The number of persons who had methicillin-resistant Staphylococcus aureus (MRSA) detected for the first time in 2019 was in line with the number observed in the three previous years. In 2019, a total of 3,657 cases were recorded, compared with 3,669 in 2018, 3,579 in 2017 and 3,550 cases in 2016, Figure 1. Thus, it seems that the increase observed in the number of MRSA cases, mainly since 2007, has now largely receded.
Based on presumed mode of infection, MRSA is categorised into the following categories: acquired abroad, hospital-acquired, community-acquired and livestock-associated MRSA. In Denmark, livestock MRSA is nearly always caused by the CC398 MRSA type, which is closely associated with live pigs.
Community-acquired MRSA is further divided according to whether the person has had contact to hospitals or the nursing sector (nursing homes, etc.) within the past six months, and whether the person has come into contact with a known MRSA-positive person.
Table 1 shows the distribution of notified MRSA cases by presumed mode of transmission.
The majority of the MRSA cases were acquired in Denmark (3,006, 82%), whereas infection abroad was stated for 651 cases (18%) compared with 588 in 2018 (16%). The number of hospital-acquired MRSA cases recorded was only 75 (100 in 2018) and thus continued to comprise only a limited share of the total number of cases (2.1%). Community-acquired MRSA cases with no contact to hospitals or to the nursing sector comprised 1,536 cases in 2019 (42% of all new cases), which is slightly higher than the share of the new cases recorded in 2018 (1,457 cases, 40%). In 844 of these cases (55%), there was known exposure to a person with MRSA; in the overwhelming majority of cases, a member of the household (97%). The number of MRSA cases of the livestock type (CC398) observed in 2019 (1,122) was lower than the number observed the three previous years (1,215 in 2018, 1,212 in 2017 and 1,249 in 2016) and comprised 31% of the total number of cases.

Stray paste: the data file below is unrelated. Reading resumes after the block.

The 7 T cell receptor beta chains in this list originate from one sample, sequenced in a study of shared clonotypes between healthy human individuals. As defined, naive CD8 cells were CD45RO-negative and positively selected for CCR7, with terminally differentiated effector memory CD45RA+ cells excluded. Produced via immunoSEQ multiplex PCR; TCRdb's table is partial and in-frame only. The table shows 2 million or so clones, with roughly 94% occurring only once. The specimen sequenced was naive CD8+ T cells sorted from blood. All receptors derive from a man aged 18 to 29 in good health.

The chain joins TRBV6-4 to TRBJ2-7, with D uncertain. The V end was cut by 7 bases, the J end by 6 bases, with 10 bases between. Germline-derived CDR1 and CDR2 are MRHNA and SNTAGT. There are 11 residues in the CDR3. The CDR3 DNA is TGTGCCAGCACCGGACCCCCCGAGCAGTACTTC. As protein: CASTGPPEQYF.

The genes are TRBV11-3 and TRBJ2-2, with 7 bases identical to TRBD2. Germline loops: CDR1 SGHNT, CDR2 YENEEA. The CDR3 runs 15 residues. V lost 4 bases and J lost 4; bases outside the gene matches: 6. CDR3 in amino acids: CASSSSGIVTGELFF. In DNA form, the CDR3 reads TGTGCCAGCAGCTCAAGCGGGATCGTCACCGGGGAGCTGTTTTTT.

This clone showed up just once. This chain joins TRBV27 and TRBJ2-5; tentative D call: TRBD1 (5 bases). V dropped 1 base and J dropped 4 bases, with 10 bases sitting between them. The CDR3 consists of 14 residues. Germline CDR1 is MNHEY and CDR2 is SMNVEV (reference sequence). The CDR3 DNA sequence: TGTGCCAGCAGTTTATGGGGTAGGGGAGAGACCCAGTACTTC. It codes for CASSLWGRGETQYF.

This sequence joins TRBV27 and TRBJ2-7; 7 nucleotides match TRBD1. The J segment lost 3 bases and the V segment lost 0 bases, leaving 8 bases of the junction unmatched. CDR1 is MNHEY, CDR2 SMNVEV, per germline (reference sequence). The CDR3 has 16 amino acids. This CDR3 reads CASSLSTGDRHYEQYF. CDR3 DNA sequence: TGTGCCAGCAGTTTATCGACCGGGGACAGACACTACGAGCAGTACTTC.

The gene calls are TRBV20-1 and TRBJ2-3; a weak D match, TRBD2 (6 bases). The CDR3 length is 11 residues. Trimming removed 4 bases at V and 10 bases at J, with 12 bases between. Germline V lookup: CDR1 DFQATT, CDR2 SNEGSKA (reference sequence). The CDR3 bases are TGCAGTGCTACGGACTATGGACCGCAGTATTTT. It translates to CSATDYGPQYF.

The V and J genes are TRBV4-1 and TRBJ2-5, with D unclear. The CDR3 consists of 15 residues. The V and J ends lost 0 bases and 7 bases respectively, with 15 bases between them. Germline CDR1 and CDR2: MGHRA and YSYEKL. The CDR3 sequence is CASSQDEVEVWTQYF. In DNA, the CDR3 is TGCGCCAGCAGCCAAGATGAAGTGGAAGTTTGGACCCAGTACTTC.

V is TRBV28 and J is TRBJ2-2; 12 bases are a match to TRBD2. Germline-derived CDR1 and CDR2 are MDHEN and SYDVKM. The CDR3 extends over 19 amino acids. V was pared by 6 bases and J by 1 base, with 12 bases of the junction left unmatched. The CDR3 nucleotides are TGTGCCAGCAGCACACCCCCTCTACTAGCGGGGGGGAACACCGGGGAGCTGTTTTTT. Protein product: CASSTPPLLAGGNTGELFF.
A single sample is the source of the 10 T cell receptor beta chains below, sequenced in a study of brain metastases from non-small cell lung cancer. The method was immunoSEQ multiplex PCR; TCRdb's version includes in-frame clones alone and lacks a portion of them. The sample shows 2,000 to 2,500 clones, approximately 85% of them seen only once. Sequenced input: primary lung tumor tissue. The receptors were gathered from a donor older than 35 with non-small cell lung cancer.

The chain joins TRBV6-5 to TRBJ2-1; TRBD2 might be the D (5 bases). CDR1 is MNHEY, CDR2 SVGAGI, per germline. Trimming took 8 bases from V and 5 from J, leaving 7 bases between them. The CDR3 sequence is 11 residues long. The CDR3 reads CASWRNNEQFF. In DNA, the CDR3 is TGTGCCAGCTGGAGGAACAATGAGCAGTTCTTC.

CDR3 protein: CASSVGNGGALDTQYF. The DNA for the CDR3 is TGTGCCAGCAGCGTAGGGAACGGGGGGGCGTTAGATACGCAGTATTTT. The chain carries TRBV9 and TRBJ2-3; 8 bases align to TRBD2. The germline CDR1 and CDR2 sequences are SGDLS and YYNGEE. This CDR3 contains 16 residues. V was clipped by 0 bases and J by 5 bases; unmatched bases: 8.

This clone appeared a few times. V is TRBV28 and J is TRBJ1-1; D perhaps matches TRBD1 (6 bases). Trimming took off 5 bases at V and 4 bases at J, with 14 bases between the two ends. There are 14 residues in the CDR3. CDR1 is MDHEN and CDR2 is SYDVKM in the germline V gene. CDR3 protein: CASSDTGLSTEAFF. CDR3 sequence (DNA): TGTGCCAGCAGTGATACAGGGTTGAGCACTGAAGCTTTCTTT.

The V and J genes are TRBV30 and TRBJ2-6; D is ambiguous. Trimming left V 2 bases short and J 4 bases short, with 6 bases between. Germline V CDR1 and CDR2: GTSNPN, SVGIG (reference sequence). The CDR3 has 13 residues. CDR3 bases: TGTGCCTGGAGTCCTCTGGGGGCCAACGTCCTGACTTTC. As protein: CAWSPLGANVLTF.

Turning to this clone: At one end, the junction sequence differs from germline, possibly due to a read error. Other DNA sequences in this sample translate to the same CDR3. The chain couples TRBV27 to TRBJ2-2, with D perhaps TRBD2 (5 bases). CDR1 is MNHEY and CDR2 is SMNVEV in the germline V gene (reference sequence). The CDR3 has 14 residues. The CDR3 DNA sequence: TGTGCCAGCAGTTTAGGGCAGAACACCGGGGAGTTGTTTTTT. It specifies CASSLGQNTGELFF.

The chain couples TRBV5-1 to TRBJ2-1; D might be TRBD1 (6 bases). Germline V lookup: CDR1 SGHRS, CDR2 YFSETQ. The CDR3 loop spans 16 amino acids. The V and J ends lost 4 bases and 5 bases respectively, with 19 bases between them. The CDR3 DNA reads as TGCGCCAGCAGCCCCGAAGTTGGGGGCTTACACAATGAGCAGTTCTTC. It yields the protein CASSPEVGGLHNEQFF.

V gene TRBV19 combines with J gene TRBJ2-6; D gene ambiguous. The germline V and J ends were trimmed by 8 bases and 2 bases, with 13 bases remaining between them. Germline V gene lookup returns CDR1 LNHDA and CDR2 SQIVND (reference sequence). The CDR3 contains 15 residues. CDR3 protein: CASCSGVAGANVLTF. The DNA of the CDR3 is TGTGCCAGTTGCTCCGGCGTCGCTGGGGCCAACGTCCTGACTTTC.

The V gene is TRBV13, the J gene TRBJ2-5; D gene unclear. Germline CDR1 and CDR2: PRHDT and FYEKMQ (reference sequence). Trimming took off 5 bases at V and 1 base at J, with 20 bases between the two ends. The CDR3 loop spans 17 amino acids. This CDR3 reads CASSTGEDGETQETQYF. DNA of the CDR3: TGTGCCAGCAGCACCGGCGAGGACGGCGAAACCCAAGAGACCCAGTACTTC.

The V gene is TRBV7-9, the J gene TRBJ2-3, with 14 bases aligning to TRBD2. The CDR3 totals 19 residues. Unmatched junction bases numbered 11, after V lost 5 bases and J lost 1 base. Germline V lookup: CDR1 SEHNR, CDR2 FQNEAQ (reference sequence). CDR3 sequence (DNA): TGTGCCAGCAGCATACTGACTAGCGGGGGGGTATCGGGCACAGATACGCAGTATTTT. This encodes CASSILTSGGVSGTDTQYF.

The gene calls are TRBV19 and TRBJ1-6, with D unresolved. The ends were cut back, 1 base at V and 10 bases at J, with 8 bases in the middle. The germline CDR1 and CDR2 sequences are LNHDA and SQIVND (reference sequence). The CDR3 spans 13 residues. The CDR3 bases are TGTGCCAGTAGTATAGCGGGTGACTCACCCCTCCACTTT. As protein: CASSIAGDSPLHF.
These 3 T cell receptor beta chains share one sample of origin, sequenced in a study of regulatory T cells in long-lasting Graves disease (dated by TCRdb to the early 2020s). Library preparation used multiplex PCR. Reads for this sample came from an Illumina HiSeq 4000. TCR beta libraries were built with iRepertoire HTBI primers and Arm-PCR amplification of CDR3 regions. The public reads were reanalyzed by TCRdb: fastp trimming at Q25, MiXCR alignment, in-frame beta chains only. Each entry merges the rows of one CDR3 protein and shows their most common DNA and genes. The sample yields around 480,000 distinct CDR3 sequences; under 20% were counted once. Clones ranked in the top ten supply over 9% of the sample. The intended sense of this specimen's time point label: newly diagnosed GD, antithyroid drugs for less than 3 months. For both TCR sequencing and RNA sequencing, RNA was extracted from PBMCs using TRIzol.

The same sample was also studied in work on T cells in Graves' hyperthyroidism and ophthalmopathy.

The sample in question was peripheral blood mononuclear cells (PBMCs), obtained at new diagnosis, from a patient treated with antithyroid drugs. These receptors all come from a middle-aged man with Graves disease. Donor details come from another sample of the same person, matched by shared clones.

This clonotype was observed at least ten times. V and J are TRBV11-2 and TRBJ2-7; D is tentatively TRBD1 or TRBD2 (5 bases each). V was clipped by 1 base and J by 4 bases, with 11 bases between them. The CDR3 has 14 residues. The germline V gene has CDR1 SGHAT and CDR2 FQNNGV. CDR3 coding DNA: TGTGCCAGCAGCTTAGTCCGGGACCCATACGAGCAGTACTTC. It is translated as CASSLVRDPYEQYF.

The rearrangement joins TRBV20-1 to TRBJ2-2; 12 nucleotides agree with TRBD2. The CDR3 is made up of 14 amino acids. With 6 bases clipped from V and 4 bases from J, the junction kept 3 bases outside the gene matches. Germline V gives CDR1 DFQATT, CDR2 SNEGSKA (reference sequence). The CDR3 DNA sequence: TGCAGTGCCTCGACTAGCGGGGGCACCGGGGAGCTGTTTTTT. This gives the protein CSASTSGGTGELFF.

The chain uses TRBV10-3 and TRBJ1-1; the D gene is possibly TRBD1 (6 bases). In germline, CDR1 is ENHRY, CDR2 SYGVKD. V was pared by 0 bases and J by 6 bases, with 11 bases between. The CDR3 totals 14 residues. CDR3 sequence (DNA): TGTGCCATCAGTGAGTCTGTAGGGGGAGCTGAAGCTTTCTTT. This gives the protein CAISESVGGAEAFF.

In 1,599 cases (44%), sampling was performed due to clinical infection. In 46 cases, MRSA was isolated from blood, corresponding to 2.1% of all S. aureus bacteraemia cases, which is slightly higher than the level observed in 2018 (37 cases, 1.6%). In 36 patients and 22 hospital staff members, an MRSA infection was detected; in 2018, the total number was 59. The number of community-acquired infections increased to 721 in 2019, and thus follows the increasing trend observed in the preceding years: 636 in 2018; 654 in 2017; 607 in 2016 and 500 in 2015, Figure 2. In 143 cases of community-acquired clinical infection, there was known exposure to MRSA, Table 1. The number of community-acquired clinical infections in which there was known contact to a hospital or to the nursing sector within the previous six months was 174 in 2019, compared with 186 in 2018 and 161 in 2017, Figure 2. A total of 393 infections were detected among the imported cases in 2019, a number which has followed a steadily increasing trend over the years, Figure 2.
MRSA of the CC398 type was detected using specific PCR analysis, which also showed if the strain was of the livestock MRSA type (n = 1,122) or a human variant (n = 41). Isolates with a characteristic livestock MRSA CC398 profile were typically not spa-typed.
The remaining 2,494 isolates (68%) represented 366 spa-types from 26 different clonal complexes (CC groups). The 10 most frequently observed spa types comprised 47% of the isolates. The five most frequently observed spa-types were: t304 (n = 230; CC6), t223 (n = 181; CC22), t008 (n = 153, CC8), t127 (n = 151, CC1) and t002 (n = 134, CC5).
These MRSA spa-types have also been reported from other countries, which is occasionally helpful in outbreak tracking work.